18 Jan 2021
Anyone care to shed light on Stock Valuation Price VS Stock Market Price?
The stock's price only tells you a company's current value or its market value.
The Stock Market Price represents how much the stock trades at—or the price agreed upon by a buyer and a seller. If there are more buyers than sellers, the stock's price will climb. If there are more sellers than buyers, the price will drop.
On the other hand, the Stock Valuation Price is the intrinsic value of a company's actual worth in dollars. This includes both tangible and intangible factors, including the insights of fundamental analysis.
You can use 2 valuation methods, namely, Absolute Valuation & Relative Valuation. The 2 popular methods to do stock valuation are called the Dividend Discount Model (DDM) & Discounted Cash Flow Model (DCF).
Stock Valuation should always be the way to go as it will allow you to know whether a stock is undervalued and overvalued and often times you wanna buy a stock that is undervalued as you may perceive that the stock’s future price to increase.
One exception to this case is Tesla. The reason people are simply buying Tesla based on its market price rather than its valued price, which is way way lower than its current market price, is the promise and hope of future returns from positive company announcements and the idea of FOMO. Hence, many buyers jump into the stock for now simply because they believe the valuation of Tesla will catch up to its current market price.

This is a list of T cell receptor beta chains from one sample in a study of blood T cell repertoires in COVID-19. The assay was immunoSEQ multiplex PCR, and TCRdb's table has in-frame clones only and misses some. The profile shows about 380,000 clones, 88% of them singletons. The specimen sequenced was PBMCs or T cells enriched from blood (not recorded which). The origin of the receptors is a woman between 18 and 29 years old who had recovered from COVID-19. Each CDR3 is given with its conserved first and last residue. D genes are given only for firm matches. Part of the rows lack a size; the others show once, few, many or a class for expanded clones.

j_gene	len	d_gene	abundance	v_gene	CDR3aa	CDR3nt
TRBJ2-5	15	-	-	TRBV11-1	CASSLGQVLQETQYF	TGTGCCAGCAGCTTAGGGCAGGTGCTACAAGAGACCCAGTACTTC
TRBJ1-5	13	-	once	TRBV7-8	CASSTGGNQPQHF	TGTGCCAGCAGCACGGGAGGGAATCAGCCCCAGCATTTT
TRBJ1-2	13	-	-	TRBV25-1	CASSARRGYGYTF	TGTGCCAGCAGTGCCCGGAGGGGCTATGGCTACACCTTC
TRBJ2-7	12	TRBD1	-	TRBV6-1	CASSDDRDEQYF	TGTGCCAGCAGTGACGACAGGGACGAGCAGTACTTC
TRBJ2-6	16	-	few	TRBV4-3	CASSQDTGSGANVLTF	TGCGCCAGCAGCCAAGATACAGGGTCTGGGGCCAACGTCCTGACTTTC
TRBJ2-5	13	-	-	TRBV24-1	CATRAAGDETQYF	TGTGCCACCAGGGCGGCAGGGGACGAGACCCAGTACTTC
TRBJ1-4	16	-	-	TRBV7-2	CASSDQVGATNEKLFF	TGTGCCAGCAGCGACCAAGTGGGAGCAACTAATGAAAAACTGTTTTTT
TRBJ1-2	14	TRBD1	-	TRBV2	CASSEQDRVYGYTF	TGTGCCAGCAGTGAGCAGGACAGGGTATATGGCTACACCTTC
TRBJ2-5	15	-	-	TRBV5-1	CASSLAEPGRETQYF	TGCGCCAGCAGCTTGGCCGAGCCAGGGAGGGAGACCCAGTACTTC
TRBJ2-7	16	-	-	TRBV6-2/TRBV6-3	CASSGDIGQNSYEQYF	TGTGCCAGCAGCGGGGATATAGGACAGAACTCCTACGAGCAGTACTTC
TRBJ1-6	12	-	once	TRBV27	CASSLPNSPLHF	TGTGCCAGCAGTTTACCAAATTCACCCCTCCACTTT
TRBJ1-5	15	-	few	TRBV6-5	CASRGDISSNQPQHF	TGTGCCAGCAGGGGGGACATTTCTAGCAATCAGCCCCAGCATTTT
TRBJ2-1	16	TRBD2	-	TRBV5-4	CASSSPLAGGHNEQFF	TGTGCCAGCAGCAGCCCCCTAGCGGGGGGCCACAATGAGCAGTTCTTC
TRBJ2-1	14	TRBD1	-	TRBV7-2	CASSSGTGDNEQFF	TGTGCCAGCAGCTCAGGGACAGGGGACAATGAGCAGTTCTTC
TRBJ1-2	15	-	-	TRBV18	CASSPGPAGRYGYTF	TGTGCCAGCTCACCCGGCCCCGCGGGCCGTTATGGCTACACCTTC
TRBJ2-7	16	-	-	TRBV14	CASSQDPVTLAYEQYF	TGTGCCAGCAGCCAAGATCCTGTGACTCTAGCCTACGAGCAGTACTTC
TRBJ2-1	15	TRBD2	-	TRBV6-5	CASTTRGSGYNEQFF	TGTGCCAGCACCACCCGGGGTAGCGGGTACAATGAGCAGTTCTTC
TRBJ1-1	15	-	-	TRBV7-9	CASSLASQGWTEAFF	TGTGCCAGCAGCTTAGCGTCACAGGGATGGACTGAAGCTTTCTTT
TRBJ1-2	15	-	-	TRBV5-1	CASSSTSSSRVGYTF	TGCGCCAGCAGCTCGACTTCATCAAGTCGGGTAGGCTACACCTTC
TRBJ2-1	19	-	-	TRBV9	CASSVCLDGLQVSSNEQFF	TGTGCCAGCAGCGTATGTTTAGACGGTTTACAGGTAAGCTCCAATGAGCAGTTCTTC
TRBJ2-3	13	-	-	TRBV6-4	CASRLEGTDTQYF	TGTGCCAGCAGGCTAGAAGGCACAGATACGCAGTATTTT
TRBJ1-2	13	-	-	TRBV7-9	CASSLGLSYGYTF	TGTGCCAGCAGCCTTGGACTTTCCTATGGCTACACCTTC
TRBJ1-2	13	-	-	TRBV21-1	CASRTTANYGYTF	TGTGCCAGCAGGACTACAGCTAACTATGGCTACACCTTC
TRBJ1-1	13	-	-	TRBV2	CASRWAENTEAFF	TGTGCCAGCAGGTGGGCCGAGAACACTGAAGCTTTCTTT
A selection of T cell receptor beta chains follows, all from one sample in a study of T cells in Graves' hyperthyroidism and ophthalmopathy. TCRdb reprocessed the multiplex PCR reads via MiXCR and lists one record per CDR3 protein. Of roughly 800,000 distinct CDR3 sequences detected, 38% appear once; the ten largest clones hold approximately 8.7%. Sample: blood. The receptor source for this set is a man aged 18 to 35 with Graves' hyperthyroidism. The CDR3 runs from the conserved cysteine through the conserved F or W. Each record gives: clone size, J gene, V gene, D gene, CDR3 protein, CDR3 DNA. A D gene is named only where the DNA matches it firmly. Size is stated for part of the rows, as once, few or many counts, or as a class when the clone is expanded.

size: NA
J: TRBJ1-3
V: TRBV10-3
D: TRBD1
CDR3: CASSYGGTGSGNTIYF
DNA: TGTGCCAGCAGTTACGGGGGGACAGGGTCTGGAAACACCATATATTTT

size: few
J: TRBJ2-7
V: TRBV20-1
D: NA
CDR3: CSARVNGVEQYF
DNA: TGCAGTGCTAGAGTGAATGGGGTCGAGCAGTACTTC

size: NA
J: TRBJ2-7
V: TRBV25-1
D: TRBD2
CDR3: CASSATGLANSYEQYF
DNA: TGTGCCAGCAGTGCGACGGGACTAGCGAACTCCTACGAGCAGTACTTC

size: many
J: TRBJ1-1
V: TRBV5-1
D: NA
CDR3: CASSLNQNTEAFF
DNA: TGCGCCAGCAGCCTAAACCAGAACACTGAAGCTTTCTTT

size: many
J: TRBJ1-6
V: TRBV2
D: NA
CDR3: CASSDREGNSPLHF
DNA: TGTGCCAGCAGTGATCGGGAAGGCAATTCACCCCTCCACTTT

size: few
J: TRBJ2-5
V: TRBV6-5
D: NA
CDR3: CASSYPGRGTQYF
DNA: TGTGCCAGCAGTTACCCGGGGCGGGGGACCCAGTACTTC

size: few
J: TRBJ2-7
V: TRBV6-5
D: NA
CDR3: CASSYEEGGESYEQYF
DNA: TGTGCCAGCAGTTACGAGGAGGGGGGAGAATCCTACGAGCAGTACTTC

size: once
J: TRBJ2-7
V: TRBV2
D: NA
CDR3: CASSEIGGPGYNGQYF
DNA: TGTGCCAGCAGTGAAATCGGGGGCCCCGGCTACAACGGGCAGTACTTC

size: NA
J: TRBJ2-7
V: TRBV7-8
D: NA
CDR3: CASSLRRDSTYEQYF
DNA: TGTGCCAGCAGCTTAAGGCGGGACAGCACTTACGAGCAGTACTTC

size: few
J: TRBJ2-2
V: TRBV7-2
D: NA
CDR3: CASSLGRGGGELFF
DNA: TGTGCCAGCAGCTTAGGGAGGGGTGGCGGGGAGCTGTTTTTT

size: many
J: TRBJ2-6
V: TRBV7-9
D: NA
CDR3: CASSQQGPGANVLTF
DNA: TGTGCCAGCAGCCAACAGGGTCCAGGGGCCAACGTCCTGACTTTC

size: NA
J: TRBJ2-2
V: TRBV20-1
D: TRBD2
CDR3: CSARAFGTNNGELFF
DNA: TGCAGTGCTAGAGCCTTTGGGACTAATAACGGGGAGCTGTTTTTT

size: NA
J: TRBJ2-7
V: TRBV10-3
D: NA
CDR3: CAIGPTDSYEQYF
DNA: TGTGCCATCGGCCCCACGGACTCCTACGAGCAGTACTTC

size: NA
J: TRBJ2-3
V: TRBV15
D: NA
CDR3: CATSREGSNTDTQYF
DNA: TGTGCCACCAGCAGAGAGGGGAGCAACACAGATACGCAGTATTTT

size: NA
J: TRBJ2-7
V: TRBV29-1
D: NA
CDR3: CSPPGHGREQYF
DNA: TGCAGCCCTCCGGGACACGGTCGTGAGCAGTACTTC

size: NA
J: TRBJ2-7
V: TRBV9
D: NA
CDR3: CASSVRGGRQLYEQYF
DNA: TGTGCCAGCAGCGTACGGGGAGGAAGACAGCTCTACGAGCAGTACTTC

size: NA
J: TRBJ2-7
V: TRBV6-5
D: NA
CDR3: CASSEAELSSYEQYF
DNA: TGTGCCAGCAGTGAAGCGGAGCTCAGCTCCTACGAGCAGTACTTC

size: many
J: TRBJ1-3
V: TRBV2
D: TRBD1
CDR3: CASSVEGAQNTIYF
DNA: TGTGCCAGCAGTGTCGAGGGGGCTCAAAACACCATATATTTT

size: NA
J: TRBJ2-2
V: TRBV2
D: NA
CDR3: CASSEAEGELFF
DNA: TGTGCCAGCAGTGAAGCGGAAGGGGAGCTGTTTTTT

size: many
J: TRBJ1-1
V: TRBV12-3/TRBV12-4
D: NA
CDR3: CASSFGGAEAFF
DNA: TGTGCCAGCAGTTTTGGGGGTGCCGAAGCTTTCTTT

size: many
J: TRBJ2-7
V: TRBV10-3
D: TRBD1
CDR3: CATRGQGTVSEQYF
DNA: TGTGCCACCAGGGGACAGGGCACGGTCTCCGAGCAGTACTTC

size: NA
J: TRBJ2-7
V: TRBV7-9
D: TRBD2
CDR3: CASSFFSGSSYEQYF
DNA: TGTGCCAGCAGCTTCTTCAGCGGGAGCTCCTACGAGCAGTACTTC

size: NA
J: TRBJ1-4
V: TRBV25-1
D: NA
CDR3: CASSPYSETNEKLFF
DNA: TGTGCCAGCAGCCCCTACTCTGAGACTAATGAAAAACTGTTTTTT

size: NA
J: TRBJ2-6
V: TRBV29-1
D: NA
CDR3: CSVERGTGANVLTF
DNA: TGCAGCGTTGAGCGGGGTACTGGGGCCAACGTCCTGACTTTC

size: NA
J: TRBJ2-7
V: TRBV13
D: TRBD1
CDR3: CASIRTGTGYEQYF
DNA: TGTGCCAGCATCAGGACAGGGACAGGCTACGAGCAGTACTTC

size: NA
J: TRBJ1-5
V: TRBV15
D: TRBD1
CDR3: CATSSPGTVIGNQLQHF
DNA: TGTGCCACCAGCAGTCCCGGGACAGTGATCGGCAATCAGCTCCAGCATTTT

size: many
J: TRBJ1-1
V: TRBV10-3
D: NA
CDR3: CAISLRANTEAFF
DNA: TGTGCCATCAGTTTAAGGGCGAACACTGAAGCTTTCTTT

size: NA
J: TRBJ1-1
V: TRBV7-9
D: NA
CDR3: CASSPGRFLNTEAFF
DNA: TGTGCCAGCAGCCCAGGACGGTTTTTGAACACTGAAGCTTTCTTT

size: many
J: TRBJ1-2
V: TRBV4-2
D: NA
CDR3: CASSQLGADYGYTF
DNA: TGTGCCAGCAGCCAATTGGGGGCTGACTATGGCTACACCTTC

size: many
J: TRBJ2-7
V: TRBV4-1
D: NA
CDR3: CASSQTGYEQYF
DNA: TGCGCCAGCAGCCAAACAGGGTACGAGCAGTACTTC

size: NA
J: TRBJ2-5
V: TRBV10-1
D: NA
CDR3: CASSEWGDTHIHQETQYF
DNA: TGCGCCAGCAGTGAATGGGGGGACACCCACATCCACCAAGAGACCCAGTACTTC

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This is an often overlooked question.
Not to confuse valuation price and stock price, I will use the terms Valuation vs Market Price.
Valuation is an output and could be a range of numbers that can be derived from many different valuation models. The inputs are usually estimates that we come up with, with the help of past financial data. Essentially what we are trying to do when calculating the valuation of a company is to try and project how much it can be worth in the future. The MAIN POINT about valuation is paying (in terms of market price) much less for a company that you know is worth much more. If I asked you to name me a price for a $10 note, I would expect an answer such as “$1”, or maybe even lower. That is why we invest in the first place. There is NO VALUE if you paid $10 for something that is worth $10.
We need to know the value of something before deciding how much to pay. You don’t want to end up overpaying, like $15 for a $10 note. Of course when it comes to companies it isn’t so straightforward. Nobody knows the true value of a company now, 3 years later or 10 years later, not even the company itself. The best we can do is to use appropriate models, and by giving the most reasonable (or conservative) estimates and assumptions to help us calculate a range of values.
Market price is just an offer, a figure that two people agree upon for a transfer of ownership of shares (transaction) to occur.
If you find yourself getting a valuation of a Company A to be $100/share, and the market is offering $80/share, you might have found a bargain. If we switch the two numbers around, the market might be overpricing it. Ultimately, the assumptions and estimates made are the factors that determine the outcome, and given time, the market will slowly adjust itself (through all the ups and downs) to reflect the value of the company in the long run.
This is what I understand about Valuation vs Market Price and I hope my attempt to explain it clearly is successful!
Allows u to find mispricing, hence opportunities. Can find undervalued ...
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